Posted Images

I run a Sony A7 series system and whilst I have my reservations about some aspects (that menu system😒) it can certainly deliver in terms of the images. The lenses too can compete with any. I still have an M system and it will stay but I agree that Sony are now as good as, and sometimes better than, their competitors in terms of what they can deliver. They still need to learn about user interfaces though. I would hope that eventually there could be numerous interfaces and customisable menus to choose from. They are after all computers .....

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16 minutes ago, rob_w said:

Caveat:  What I say here is not intended to detract from Leica, the CL or the many photographers and friends on this forum who are happy to continue using their CL and take wonderful photos.  After all, I owned a CL system myself and probably would have continued if the CL2 had come along.  My needs are particular to me and have driven my choices, for my situation.

In March this year I packed up my entire CL outfit and sold it.  For the first time in 40 years there was no Leica in the house – a shock to me and even to my family, who wondered out loud if I was doing the right thing.  I promised to report back to friends on this forum re what happened next.  This is my report.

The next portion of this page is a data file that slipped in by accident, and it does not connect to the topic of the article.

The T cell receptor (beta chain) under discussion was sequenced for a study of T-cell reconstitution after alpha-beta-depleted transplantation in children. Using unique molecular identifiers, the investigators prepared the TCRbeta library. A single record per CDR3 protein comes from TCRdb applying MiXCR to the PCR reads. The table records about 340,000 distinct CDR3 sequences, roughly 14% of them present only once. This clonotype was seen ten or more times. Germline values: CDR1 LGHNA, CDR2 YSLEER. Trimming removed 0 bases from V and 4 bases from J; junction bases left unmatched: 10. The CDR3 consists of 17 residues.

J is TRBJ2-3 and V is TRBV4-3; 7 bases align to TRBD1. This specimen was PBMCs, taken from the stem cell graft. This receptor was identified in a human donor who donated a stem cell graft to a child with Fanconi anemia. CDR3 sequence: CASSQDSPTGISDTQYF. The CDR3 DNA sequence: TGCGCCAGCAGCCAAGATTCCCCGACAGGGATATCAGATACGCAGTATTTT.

Before I sold the CL I had intended to stay with the L mount, perhaps a Panasonic S5, but when I investigated further, I decided on a complete change to Sony instead.  Sony has a history of compact, light digital cameras, it is in their DNA so to speak.  Their sales lagged Canon and Nikon until, around five years ago, their early adoption of mirrorless technology started to pay off.  Now Sony has caught up with and perhaps overtaken their Japanese rivals, and is arguably the mainstream camera system of choice in 2022.

Enclosed inside my Leica world, I had not realised these changes were taking place.  I thought of Sony as a purveyor of tired Minolta lenses that never made first rank and a flotilla of point-and-shoot cameras for the masses.  I was by no means ready to consider them a serious alternative.  Fast-forward to now: after a lot of research and persuasion I purchased a Sony A7R4 and a set of lenses.  It has been used for several thousand pictures taken during outings, events and overseas trips. 

Here are the key points from that experience: